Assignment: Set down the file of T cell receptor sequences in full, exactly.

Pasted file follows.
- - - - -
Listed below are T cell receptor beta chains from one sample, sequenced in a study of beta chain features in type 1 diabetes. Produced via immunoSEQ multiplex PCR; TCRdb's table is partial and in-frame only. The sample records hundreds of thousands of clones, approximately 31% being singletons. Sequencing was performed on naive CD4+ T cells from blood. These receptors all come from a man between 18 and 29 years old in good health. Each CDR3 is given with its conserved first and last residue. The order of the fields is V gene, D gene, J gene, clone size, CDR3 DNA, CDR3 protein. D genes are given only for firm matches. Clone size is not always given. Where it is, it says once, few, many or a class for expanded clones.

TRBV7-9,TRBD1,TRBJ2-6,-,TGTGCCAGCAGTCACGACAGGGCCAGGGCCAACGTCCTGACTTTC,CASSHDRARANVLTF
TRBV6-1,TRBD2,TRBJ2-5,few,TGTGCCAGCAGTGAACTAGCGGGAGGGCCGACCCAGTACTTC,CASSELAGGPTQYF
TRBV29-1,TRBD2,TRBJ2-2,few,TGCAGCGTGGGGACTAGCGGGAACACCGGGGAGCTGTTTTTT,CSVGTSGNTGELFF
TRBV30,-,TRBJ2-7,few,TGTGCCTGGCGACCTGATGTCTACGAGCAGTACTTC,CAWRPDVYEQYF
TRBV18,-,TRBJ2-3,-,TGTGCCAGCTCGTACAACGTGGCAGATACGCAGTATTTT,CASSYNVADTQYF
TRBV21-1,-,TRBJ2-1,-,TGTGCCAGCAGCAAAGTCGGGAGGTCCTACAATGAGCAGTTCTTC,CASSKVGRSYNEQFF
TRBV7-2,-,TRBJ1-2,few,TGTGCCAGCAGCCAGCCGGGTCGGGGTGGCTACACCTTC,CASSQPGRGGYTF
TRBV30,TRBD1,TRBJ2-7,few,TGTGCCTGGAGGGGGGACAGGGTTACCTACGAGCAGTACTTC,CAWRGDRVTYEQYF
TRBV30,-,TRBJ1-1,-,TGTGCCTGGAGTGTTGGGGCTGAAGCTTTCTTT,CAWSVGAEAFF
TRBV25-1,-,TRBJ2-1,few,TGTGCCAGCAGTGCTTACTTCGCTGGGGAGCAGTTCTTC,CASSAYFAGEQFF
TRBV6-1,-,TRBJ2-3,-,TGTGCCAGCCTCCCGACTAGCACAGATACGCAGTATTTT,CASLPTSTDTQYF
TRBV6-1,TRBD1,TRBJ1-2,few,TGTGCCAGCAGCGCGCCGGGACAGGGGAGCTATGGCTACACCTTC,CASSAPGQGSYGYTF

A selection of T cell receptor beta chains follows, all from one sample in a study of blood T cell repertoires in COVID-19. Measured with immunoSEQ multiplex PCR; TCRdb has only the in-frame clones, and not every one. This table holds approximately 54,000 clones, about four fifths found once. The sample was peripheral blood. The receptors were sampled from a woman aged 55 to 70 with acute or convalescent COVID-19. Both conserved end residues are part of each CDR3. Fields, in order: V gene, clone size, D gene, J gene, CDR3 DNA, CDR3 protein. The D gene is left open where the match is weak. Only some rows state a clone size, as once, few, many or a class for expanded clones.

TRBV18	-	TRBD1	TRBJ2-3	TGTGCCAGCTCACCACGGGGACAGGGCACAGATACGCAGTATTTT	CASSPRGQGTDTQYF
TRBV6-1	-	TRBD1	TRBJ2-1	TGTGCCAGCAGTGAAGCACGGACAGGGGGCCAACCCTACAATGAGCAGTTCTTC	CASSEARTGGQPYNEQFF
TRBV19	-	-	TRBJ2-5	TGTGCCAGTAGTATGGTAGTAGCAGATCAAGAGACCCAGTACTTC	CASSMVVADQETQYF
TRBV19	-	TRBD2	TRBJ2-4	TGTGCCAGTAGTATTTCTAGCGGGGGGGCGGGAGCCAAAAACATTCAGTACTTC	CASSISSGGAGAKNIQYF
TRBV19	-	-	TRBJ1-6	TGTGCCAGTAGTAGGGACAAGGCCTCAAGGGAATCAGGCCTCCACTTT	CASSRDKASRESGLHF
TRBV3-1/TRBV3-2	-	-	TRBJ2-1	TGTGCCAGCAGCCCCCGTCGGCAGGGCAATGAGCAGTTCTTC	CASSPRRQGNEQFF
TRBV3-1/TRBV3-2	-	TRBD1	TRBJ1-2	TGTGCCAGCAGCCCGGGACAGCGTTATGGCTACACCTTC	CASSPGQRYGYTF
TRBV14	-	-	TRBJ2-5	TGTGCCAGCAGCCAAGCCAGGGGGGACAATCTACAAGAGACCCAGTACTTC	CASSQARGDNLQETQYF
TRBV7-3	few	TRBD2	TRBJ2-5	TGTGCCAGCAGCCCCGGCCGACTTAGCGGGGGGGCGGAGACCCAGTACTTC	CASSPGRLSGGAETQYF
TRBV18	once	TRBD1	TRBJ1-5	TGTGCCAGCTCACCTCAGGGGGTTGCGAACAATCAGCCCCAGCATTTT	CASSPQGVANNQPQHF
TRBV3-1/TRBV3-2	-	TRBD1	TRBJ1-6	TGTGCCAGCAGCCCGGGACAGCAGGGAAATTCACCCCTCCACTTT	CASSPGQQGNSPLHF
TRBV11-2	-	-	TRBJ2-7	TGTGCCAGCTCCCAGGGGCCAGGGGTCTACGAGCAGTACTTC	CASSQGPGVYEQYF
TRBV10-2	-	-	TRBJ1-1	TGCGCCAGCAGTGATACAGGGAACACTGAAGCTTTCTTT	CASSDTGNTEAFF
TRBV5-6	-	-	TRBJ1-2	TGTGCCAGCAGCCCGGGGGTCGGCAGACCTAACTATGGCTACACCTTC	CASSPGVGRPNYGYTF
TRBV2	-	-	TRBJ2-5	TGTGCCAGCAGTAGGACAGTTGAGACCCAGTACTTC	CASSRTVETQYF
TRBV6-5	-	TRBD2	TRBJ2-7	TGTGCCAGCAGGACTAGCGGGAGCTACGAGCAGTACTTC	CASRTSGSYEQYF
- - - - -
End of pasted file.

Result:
Listed below are T cell receptor beta chains from one sample, sequenced in a study of beta chain features in type 1 diabetes. Produced via immunoSEQ multiplex PCR; TCRdb's table is partial and in-frame only. The sample records hundreds of thousands of clones, approximately 31% being singletons. Sequencing was performed on naive CD4+ T cells from blood. These receptors all come from a man between 18 and 29 years old in good health. Each CDR3 is given with its conserved first and last residue. The order of the fields is V gene, D gene, J gene, clone size, CDR3 DNA, CDR3 protein. D genes are given only for firm matches. Clone size is not always given. Where it is, it says once, few, many or a class for expanded clones.

TRBV7-9,TRBD1,TRBJ2-6,-,TGTGCCAGCAGTCACGACAGGGCCAGGGCCAACGTCCTGACTTTC,CASSHDRARANVLTF
TRBV6-1,TRBD2,TRBJ2-5,few,TGTGCCAGCAGTGAACTAGCGGGAGGGCCGACCCAGTACTTC,CASSELAGGPTQYF
TRBV29-1,TRBD2,TRBJ2-2,few,TGCAGCGTGGGGACTAGCGGGAACACCGGGGAGCTGTTTTTT,CSVGTSGNTGELFF
TRBV30,-,TRBJ2-7,few,TGTGCCTGGCGACCTGATGTCTACGAGCAGTACTTC,CAWRPDVYEQYF
TRBV18,-,TRBJ2-3,-,TGTGCCAGCTCGTACAACGTGGCAGATACGCAGTATTTT,CASSYNVADTQYF
TRBV21-1,-,TRBJ2-1,-,TGTGCCAGCAGCAAAGTCGGGAGGTCCTACAATGAGCAGTTCTTC,CASSKVGRSYNEQFF
TRBV7-2,-,TRBJ1-2,few,TGTGCCAGCAGCCAGCCGGGTCGGGGTGGCTACACCTTC,CASSQPGRGGYTF
TRBV30,TRBD1,TRBJ2-7,few,TGTGCCTGGAGGGGGGACAGGGTTACCTACGAGCAGTACTTC,CAWRGDRVTYEQYF
TRBV30,-,TRBJ1-1,-,TGTGCCTGGAGTGTTGGGGCTGAAGCTTTCTTT,CAWSVGAEAFF
TRBV25-1,-,TRBJ2-1,few,TGTGCCAGCAGTGCTTACTTCGCTGGGGAGCAGTTCTTC,CASSAYFAGEQFF
TRBV6-1,-,TRBJ2-3,-,TGTGCCAGCCTCCCGACTAGCACAGATACGCAGTATTTT,CASLPTSTDTQYF
TRBV6-1,TRBD1,TRBJ1-2,few,TGTGCCAGCAGCGCGCCGGGACAGGGGAGCTATGGCTACACCTTC,CASSAPGQGSYGYTF

A selection of T cell receptor beta chains follows, all from one sample in a study of blood T cell repertoires in COVID-19. Measured with immunoSEQ multiplex PCR; TCRdb has only the in-frame clones, and not every one. This table holds approximately 54,000 clones, about four fifths found once. The sample was peripheral blood. The receptors were sampled from a woman aged 55 to 70 with acute or convalescent COVID-19. Both conserved end residues are part of each CDR3. Fields, in order: V gene, clone size, D gene, J gene, CDR3 DNA, CDR3 protein. The D gene is left open where the match is weak. Only some rows state a clone size, as once, few, many or a class for expanded clones.

TRBV18	-	TRBD1	TRBJ2-3	TGTGCCAGCTCACCACGGGGACAGGGCACAGATACGCAGTATTTT	CASSPRGQGTDTQYF
TRBV6-1	-	TRBD1	TRBJ2-1	TGTGCCAGCAGTGAAGCACGGACAGGGGGCCAACCCTACAATGAGCAGTTCTTC	CASSEARTGGQPYNEQFF
TRBV19	-	-	TRBJ2-5	TGTGCCAGTAGTATGGTAGTAGCAGATCAAGAGACCCAGTACTTC	CASSMVVADQETQYF
TRBV19	-	TRBD2	TRBJ2-4	TGTGCCAGTAGTATTTCTAGCGGGGGGGCGGGAGCCAAAAACATTCAGTACTTC	CASSISSGGAGAKNIQYF
TRBV19	-	-	TRBJ1-6	TGTGCCAGTAGTAGGGACAAGGCCTCAAGGGAATCAGGCCTCCACTTT	CASSRDKASRESGLHF
TRBV3-1/TRBV3-2	-	-	TRBJ2-1	TGTGCCAGCAGCCCCCGTCGGCAGGGCAATGAGCAGTTCTTC	CASSPRRQGNEQFF
TRBV3-1/TRBV3-2	-	TRBD1	TRBJ1-2	TGTGCCAGCAGCCCGGGACAGCGTTATGGCTACACCTTC	CASSPGQRYGYTF
TRBV14	-	-	TRBJ2-5	TGTGCCAGCAGCCAAGCCAGGGGGGACAATCTACAAGAGACCCAGTACTTC	CASSQARGDNLQETQYF
TRBV7-3	few	TRBD2	TRBJ2-5	TGTGCCAGCAGCCCCGGCCGACTTAGCGGGGGGGCGGAGACCCAGTACTTC	CASSPGRLSGGAETQYF
TRBV18	once	TRBD1	TRBJ1-5	TGTGCCAGCTCACCTCAGGGGGTTGCGAACAATCAGCCCCAGCATTTT	CASSPQGVANNQPQHF
TRBV3-1/TRBV3-2	-	TRBD1	TRBJ1-6	TGTGCCAGCAGCCCGGGACAGCAGGGAAATTCACCCCTCCACTTT	CASSPGQQGNSPLHF
TRBV11-2	-	-	TRBJ2-7	TGTGCCAGCTCCCAGGGGCCAGGGGTCTACGAGCAGTACTTC	CASSQGPGVYEQYF
TRBV10-2	-	-	TRBJ1-1	TGCGCCAGCAGTGATACAGGGAACACTGAAGCTTTCTTT	CASSDTGNTEAFF
TRBV5-6	-	-	TRBJ1-2	TGTGCCAGCAGCCCGGGGGTCGGCAGACCTAACTATGGCTACACCTTC	CASSPGVGRPNYGYTF
TRBV2	-	-	TRBJ2-5	TGTGCCAGCAGTAGGACAGTTGAGACCCAGTACTTC	CASSRTVETQYF
TRBV6-5	-	TRBD2	TRBJ2-7	TGTGCCAGCAGGACTAGCGGGAGCTACGAGCAGTACTTC	CASRTSGSYEQYF